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Giant Bomb Review


Dead Space 3 Review

  • X360
  • PS3

Dead Space 3 mixes some solid new ideas in with its stock horror-action tropes, but the overall quality of the production falls short of the series' standards.

Chill out, brah! I'm just here for some gnar gnar shreddage.
Chill out, brah! I'm just here for some gnar gnar shreddage.

Dead Space 3 isn't just trying to be more Dead Space. With an elaborate weapon-crafting system, a campaign designed around two-player co-op, and a nonlinear structure that accommodates a wealth of optional side content, you can't accuse Visceral Games of lazily pumping out more of the same. The game's first few hours set it up as an interesting and worthy sequel built around the series' fantastic signature combat, but the deeper you get, the more Dead Space 3's repetitive levels and enemy encounters, shoddy storytelling, and general lack of refinement start to wear on you. This final chapter in the trilogy certainly gives you your money's worth in necromorphs waiting to be dismembered, but the overall quality of the game just doesn't feel equal to the high standard set by its excellent predecessors.

From the first minute, the game rushes a bit hastily into the business of closing out the Dead Space storyline with finality. Earth's government is all but destroyed, and the fanatical Unitologist group is running amok, terrorizing mankind's last settlements by activating Markers and creating necromorphs all over the place. Meanwhile, Isaac Clarke is off shirking his responsibility as The One Guy Who Can Stop All This by drinking himself stupid in a dingy apartment, until a couple of meatheaded soldier types (one of whom awkwardly becomes your co-op buddy) show up to forcibly drag him into saving the human race. After a most ill-conceived opening chapter that has you running through an exploding city and getting into firefights with human soldiers, things start looking up, and the game assumes a brisk, entertaining pace for a few hours as you move into a stint on an ancient flotilla of derelict battleships, in orbit around an uncharted planet that bears profound significance to the Marker epidemic.

Most of the efforts at drama fall resoundingly flat.
Most of the efforts at drama fall resoundingly flat.

While you're out there in space, picking your way through the haunted corridors of those warships, it's easy to remember what's great about Dead Space. The combat is as satisfying and brutal as ever, there's a decent bit of mood and a good number of effective jump scares, and you get to do some amazing spacewalks around the exterior of the ships, using your kinetic engineering powers to put equipment back together. And after a few hours spent reactivating generators and repairing shuttles and investigating the fate of the crew, the robustness of the new crafting feature starts to come into focus. You're limited to two weapons at a time, down from the previous games' four, but the crafting makes up for that by letting you tweak and combine massive amounts of functionality into a single weapon slot. The crafting rests on a resource system that initially feels too complex for its own good; you'll need some time before you can tell your transducers from your semiconductors from your somatic gel. As you're absorbing all this, it's easy to feel disgusted at the option to skip the effort and just buy those resources direct from EA, and by the scavenging robots you can deploy to bring back materials in bulk, provided you're willing to wait for a 10-minute timer to tick down. Or five minutes, if you're willing to buy a $5 DLC "accelerator." But eventually it's just as easy to ignore all the DLC and microtransacted nonsense completely, since you'll be swimming in crafting resources and able to build whatever you want by the end of the game if you just stay on top of deploying the default robots. That only feels a little like busywork.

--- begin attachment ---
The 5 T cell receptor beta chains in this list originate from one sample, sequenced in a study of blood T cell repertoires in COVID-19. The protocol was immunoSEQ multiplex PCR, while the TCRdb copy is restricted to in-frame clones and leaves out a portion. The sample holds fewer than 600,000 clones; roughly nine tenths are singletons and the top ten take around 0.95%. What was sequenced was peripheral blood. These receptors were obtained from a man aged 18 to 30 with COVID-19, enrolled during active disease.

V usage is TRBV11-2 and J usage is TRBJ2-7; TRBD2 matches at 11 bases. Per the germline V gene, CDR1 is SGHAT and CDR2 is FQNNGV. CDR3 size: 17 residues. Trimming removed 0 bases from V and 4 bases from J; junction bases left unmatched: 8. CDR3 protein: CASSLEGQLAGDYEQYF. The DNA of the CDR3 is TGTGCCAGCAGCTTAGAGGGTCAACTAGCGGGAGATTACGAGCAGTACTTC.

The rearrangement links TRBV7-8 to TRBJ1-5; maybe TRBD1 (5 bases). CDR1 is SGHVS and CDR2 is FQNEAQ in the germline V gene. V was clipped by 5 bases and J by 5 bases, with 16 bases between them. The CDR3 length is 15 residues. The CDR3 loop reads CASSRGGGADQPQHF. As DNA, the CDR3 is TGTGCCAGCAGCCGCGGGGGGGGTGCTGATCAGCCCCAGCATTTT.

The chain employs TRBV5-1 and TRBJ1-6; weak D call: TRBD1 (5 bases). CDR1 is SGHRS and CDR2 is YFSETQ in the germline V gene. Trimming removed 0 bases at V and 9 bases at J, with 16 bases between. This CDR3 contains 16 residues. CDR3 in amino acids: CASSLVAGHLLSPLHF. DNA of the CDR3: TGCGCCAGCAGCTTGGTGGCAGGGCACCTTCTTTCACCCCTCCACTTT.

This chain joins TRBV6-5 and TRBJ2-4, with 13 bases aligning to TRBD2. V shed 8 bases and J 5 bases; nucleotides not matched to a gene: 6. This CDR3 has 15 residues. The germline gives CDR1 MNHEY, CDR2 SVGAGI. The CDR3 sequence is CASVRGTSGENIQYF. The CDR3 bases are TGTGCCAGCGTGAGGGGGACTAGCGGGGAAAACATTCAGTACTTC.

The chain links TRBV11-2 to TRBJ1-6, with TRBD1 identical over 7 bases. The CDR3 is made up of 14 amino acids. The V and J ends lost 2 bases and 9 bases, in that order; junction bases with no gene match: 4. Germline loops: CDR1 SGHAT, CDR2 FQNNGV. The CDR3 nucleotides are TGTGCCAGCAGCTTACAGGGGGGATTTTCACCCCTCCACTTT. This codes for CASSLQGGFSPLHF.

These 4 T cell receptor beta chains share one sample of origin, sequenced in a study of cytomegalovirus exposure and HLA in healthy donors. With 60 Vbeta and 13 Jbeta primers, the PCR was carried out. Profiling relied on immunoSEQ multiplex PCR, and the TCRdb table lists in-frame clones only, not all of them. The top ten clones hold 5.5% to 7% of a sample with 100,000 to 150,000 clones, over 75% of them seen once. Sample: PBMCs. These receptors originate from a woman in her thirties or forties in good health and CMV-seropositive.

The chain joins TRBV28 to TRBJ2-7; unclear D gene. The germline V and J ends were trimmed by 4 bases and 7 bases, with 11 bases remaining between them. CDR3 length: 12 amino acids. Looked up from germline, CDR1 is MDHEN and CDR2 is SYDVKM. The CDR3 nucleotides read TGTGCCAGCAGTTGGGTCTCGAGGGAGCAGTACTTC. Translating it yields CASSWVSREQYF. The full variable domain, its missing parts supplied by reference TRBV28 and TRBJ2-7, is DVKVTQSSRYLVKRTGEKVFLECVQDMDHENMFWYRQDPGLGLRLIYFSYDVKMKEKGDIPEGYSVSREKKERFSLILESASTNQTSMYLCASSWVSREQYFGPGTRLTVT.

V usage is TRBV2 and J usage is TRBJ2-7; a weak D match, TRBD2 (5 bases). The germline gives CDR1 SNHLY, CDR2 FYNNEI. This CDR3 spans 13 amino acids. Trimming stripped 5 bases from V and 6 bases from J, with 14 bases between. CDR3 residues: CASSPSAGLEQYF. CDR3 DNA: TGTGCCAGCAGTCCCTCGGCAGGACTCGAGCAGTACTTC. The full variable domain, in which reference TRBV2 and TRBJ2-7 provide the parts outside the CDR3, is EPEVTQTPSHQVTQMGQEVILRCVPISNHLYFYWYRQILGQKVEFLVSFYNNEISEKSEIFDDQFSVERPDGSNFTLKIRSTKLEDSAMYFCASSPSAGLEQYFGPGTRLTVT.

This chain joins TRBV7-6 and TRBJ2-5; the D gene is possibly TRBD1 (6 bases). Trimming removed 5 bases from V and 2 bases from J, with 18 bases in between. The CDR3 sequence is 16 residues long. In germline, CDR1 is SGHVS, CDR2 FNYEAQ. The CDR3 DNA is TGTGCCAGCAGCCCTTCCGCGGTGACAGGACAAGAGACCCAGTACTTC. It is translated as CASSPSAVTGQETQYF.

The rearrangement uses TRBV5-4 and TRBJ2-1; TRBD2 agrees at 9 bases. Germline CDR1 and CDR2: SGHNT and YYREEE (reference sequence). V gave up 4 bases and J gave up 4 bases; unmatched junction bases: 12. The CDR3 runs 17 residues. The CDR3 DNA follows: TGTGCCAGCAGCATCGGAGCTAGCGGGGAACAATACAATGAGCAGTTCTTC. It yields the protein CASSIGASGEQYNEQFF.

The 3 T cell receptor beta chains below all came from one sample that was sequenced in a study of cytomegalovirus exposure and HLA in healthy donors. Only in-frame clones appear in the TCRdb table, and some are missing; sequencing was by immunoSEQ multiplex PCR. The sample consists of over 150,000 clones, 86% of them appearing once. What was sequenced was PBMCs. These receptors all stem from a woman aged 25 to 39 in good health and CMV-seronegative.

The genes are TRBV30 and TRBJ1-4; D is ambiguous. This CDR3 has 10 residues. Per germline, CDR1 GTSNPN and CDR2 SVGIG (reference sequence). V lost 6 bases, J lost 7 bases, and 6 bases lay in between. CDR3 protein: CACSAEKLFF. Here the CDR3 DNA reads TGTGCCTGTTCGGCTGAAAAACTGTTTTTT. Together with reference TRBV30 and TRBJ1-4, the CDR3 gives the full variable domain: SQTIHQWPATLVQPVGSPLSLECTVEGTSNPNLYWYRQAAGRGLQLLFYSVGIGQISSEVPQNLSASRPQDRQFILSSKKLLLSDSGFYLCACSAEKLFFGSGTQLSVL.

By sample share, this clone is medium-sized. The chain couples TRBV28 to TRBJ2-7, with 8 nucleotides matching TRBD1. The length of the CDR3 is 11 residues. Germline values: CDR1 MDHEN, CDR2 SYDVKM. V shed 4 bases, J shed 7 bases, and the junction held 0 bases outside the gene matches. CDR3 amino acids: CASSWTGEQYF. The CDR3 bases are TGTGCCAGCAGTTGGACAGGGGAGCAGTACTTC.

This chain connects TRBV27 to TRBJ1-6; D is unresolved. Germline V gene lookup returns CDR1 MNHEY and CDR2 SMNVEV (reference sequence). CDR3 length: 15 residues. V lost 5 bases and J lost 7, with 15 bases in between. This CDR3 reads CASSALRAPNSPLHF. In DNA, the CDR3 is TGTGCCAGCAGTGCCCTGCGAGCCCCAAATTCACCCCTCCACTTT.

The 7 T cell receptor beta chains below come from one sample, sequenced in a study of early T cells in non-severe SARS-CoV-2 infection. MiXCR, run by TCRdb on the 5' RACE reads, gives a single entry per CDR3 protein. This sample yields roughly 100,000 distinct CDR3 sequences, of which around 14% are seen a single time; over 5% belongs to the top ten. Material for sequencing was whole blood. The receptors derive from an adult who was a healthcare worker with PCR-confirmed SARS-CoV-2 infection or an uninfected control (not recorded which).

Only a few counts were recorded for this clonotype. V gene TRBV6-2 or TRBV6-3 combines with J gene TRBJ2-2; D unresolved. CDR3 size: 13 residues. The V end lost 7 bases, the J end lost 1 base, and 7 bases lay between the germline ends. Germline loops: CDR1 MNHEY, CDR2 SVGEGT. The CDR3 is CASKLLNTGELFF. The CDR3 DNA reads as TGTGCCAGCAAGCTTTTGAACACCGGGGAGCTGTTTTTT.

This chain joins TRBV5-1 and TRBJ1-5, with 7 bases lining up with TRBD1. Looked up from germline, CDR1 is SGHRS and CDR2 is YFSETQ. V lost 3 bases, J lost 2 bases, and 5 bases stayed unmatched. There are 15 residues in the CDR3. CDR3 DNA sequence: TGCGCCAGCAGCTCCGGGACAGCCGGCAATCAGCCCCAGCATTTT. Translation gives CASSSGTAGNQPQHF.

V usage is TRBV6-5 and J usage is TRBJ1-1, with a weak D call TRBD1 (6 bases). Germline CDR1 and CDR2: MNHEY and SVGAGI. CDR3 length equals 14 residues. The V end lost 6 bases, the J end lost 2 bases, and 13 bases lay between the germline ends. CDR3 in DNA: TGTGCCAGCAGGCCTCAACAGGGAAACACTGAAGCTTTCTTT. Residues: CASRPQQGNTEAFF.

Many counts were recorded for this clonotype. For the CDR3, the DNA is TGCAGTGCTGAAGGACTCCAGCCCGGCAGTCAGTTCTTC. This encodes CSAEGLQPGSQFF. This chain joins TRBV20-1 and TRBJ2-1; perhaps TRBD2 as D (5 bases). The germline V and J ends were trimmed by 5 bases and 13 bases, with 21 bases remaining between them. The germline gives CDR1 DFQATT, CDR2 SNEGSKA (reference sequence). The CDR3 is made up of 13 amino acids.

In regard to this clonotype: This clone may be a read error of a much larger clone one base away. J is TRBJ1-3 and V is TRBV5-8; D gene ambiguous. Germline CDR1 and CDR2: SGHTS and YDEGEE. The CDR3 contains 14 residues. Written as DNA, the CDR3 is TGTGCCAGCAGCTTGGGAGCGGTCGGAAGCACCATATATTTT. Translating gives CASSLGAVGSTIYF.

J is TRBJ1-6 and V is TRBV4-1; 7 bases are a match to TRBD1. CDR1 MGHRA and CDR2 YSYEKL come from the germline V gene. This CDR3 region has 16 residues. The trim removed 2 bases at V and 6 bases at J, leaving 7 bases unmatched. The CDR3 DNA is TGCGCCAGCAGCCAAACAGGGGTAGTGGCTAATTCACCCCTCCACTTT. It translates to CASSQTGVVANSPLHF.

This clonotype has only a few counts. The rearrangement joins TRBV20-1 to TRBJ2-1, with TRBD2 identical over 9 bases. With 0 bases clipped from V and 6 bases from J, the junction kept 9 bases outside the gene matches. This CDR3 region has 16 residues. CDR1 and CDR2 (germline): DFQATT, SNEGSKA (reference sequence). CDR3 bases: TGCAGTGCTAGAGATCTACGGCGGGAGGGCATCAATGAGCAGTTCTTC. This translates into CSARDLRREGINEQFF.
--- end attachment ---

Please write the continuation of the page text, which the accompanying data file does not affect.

You'll also start to dig into Dead Space 3's optional side missions while you're out there in orbit, and that's another new aspect of the game that starts off looking mighty promising. There's a little service vehicle you can use to ferry yourself at will between a handful of mostly intact ships, some of which don't contain anything relevant to your next story objective, but might be emitting some signal that bears investigating. In a few cases, you can elect to put off the next story mission in favor of exploring one of those other ships, where you'll find some light story touches that help fill in a little context around the nature of the fleet and the planet below, and then invariably open a cornucopia of crafting materials at the end. Those first couple of side missions train you to assume all the subsequent ones will be worth your time, and by the point when I'd handled all of my business with the fleet and headed planetside, the game had gotten into an entertaining rhythm of alternating story missions and side quests, all driven by the sort of carrot-on-a-stick character progression that propels you to eagerly keep pushing forward.

Co-op is here and functional if you want it.
Co-op is here and functional if you want it.